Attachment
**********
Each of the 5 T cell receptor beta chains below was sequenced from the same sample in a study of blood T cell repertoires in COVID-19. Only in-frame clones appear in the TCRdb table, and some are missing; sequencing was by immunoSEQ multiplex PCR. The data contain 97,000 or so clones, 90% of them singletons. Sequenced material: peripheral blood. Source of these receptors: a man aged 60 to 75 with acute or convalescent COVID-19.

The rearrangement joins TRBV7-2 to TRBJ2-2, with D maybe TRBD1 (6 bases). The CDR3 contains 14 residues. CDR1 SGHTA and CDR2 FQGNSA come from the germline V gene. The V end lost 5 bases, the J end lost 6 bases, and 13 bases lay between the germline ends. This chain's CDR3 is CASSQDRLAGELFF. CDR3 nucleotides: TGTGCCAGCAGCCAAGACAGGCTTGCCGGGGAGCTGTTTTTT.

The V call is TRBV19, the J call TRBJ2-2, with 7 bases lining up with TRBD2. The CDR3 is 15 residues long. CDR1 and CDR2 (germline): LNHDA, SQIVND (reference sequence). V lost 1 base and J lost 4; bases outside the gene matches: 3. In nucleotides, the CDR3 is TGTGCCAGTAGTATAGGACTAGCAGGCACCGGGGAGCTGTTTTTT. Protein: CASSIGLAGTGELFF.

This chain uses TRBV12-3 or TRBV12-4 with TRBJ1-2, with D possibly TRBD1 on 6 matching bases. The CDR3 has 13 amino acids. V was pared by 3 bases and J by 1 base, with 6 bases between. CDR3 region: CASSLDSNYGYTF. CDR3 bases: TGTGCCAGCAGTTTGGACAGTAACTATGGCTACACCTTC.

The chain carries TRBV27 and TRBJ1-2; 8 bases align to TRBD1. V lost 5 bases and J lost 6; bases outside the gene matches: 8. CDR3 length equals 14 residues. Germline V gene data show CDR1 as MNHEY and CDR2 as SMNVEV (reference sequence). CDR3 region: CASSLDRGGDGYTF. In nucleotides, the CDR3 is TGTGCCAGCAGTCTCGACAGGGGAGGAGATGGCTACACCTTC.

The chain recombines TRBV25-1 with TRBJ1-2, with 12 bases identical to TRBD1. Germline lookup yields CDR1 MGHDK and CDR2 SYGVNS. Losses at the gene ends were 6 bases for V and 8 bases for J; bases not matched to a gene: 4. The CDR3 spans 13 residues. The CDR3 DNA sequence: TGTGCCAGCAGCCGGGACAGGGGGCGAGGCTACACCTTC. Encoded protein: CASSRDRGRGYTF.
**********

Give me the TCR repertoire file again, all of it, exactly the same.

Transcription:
Each of the 5 T cell receptor beta chains below was sequenced from the same sample in a study of blood T cell repertoires in COVID-19. Only in-frame clones appear in the TCRdb table, and some are missing; sequencing was by immunoSEQ multiplex PCR. The data contain 97,000 or so clones, 90% of them singletons. Sequenced material: peripheral blood. Source of these receptors: a man aged 60 to 75 with acute or convalescent COVID-19.

The rearrangement joins TRBV7-2 to TRBJ2-2, with D maybe TRBD1 (6 bases). The CDR3 contains 14 residues. CDR1 SGHTA and CDR2 FQGNSA come from the germline V gene. The V end lost 5 bases, the J end lost 6 bases, and 13 bases lay between the germline ends. This chain's CDR3 is CASSQDRLAGELFF. CDR3 nucleotides: TGTGCCAGCAGCCAAGACAGGCTTGCCGGGGAGCTGTTTTTT.

The V call is TRBV19, the J call TRBJ2-2, with 7 bases lining up with TRBD2. The CDR3 is 15 residues long. CDR1 and CDR2 (germline): LNHDA, SQIVND (reference sequence). V lost 1 base and J lost 4; bases outside the gene matches: 3. In nucleotides, the CDR3 is TGTGCCAGTAGTATAGGACTAGCAGGCACCGGGGAGCTGTTTTTT. Protein: CASSIGLAGTGELFF.

This chain uses TRBV12-3 or TRBV12-4 with TRBJ1-2, with D possibly TRBD1 on 6 matching bases. The CDR3 has 13 amino acids. V was pared by 3 bases and J by 1 base, with 6 bases between. CDR3 region: CASSLDSNYGYTF. CDR3 bases: TGTGCCAGCAGTTTGGACAGTAACTATGGCTACACCTTC.

The chain carries TRBV27 and TRBJ1-2; 8 bases align to TRBD1. V lost 5 bases and J lost 6; bases outside the gene matches: 8. CDR3 length equals 14 residues. Germline V gene data show CDR1 as MNHEY and CDR2 as SMNVEV (reference sequence). CDR3 region: CASSLDRGGDGYTF. In nucleotides, the CDR3 is TGTGCCAGCAGTCTCGACAGGGGAGGAGATGGCTACACCTTC.

The chain recombines TRBV25-1 with TRBJ1-2, with 12 bases identical to TRBD1. Germline lookup yields CDR1 MGHDK and CDR2 SYGVNS. Losses at the gene ends were 6 bases for V and 8 bases for J; bases not matched to a gene: 4. The CDR3 spans 13 residues. The CDR3 DNA sequence: TGTGCCAGCAGCCGGGACAGGGGGCGAGGCTACACCTTC. Encoded protein: CASSRDRGRGYTF.